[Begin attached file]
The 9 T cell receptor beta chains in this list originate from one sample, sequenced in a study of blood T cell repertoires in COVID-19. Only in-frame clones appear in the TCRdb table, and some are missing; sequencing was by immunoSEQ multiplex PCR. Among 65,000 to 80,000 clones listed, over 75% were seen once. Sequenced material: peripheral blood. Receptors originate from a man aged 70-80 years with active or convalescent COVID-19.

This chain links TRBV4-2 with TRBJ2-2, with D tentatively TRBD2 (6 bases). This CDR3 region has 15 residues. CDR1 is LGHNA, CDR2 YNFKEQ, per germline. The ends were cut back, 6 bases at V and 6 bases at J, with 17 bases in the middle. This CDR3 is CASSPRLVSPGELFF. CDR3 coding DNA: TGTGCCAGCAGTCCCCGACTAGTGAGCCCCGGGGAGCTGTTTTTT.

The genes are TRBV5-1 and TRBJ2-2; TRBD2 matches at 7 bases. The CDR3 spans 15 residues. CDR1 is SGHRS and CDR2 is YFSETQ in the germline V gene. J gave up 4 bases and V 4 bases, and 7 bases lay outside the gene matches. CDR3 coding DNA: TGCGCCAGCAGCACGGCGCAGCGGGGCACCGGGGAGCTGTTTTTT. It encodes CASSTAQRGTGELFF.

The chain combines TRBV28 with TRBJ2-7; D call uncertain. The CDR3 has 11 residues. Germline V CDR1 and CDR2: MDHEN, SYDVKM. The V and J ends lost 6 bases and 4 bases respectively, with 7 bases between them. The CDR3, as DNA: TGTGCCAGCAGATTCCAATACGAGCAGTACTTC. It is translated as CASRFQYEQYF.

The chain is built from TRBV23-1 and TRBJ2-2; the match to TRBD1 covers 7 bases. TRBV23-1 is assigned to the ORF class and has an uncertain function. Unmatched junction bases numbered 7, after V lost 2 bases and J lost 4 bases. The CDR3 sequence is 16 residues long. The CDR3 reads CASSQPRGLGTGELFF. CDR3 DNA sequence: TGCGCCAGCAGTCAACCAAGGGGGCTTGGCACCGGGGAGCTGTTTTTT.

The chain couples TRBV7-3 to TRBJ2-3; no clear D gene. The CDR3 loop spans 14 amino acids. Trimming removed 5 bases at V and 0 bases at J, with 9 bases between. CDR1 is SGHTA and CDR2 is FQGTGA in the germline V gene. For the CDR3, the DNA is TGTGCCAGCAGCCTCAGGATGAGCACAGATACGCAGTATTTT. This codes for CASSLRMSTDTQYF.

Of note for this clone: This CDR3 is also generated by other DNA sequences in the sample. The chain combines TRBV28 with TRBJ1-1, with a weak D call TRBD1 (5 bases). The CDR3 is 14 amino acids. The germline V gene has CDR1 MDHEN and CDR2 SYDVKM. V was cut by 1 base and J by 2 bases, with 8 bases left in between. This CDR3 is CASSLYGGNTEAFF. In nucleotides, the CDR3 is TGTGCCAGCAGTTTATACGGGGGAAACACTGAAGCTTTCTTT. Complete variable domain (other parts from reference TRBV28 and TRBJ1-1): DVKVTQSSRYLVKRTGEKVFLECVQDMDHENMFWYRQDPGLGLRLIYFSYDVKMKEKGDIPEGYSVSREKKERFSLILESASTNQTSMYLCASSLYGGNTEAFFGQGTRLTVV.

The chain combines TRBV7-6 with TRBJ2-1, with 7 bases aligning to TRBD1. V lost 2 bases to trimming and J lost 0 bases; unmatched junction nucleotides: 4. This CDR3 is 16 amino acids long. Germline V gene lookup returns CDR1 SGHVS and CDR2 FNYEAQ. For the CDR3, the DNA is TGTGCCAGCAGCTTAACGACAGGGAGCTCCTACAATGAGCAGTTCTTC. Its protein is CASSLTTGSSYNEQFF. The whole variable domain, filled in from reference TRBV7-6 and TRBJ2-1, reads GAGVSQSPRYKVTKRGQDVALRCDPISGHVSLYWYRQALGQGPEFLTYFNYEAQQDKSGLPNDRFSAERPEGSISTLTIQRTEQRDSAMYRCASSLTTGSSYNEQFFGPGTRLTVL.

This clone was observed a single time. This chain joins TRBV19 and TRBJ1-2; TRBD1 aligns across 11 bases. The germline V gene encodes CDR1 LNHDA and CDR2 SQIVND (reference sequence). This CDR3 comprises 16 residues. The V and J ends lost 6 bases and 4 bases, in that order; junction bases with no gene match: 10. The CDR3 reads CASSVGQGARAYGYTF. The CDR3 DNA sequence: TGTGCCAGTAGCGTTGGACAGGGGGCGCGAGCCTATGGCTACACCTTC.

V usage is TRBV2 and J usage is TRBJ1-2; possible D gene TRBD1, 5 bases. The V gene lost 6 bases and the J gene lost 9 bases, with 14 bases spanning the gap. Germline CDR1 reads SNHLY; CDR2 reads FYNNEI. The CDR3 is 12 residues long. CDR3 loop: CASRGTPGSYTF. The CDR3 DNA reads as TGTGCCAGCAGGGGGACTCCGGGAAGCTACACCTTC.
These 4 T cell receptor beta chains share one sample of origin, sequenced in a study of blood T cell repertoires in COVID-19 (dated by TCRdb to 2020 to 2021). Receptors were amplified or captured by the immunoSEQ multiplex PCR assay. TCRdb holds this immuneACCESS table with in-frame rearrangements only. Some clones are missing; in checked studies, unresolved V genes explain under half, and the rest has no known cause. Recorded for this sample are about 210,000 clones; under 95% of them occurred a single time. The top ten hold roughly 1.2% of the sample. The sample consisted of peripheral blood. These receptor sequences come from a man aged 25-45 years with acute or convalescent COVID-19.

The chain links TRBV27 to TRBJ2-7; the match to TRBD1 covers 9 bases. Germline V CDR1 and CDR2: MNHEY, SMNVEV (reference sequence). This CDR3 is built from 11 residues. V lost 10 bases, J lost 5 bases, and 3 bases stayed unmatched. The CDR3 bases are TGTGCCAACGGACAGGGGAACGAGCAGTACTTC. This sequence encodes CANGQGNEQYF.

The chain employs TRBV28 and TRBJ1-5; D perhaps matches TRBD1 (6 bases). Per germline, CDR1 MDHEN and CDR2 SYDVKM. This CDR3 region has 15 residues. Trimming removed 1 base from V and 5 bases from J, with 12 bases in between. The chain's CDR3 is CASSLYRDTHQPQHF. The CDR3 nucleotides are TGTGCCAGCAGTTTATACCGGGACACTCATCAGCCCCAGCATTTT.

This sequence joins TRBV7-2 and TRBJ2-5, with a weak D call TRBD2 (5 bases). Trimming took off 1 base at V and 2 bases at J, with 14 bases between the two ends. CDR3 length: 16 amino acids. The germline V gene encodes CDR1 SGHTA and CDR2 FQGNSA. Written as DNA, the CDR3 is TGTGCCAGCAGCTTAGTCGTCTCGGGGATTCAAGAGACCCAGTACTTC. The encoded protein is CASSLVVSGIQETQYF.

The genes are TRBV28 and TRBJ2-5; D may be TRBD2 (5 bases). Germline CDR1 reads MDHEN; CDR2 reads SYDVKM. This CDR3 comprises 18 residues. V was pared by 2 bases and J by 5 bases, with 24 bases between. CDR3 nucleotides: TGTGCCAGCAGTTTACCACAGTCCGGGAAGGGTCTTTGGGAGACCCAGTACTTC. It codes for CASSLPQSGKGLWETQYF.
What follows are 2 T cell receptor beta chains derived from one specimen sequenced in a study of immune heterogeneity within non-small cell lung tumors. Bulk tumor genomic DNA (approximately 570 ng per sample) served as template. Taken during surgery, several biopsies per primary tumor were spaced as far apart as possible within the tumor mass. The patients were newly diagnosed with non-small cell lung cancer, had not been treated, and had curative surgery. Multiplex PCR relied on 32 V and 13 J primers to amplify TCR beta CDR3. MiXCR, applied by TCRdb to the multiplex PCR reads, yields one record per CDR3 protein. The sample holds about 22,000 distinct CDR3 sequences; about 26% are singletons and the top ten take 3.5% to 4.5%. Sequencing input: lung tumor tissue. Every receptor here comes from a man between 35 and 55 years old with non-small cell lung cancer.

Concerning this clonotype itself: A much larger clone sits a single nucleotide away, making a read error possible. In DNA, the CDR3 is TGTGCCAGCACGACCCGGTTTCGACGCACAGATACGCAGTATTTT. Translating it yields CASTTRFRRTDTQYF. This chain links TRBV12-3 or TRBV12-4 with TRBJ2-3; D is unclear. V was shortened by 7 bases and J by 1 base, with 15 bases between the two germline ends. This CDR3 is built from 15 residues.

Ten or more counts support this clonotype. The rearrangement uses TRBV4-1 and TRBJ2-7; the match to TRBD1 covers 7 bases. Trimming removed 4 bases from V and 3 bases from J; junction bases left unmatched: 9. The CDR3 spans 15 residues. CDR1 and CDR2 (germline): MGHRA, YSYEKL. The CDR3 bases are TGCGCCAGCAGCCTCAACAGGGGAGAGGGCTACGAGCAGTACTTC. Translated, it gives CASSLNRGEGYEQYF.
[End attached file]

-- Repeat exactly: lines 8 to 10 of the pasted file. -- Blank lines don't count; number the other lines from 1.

The chain combines TRBV7-6 with TRBJ2-1, with 7 bases aligning to TRBD1. V lost 2 bases to trimming and J lost 0 bases; unmatched junction nucleotides: 4. This CDR3 is 16 amino acids long. Germline V gene lookup returns CDR1 SGHVS and CDR2 FNYEAQ. For the CDR3, the DNA is TGTGCCAGCAGCTTAACGACAGGGAGCTCCTACAATGAGCAGTTCTTC. Its protein is CASSLTTGSSYNEQFF. The whole variable domain, filled in from reference TRBV7-6 and TRBJ2-1, reads GAGVSQSPRYKVTKRGQDVALRCDPISGHVSLYWYRQALGQGPEFLTYFNYEAQQDKSGLPNDRFSAERPEGSISTLTIQRTEQRDSAMYRCASSLTTGSSYNEQFFGPGTRLTVL.

This clone was observed a single time. This chain joins TRBV19 and TRBJ1-2; TRBD1 aligns across 11 bases. The germline V gene encodes CDR1 LNHDA and CDR2 SQIVND (reference sequence). This CDR3 comprises 16 residues. The V and J ends lost 6 bases and 4 bases, in that order; junction bases with no gene match: 10. The CDR3 reads CASSVGQGARAYGYTF. The CDR3 DNA sequence: TGTGCCAGTAGCGTTGGACAGGGGGCGCGAGCCTATGGCTACACCTTC.

V usage is TRBV2 and J usage is TRBJ1-2; possible D gene TRBD1, 5 bases. The V gene lost 6 bases and the J gene lost 9 bases, with 14 bases spanning the gap. Germline CDR1 reads SNHLY; CDR2 reads FYNNEI. The CDR3 is 12 residues long. CDR3 loop: CASRGTPGSYTF. The CDR3 DNA reads as TGTGCCAGCAGGGGGACTCCGGGAAGCTACACCTTC.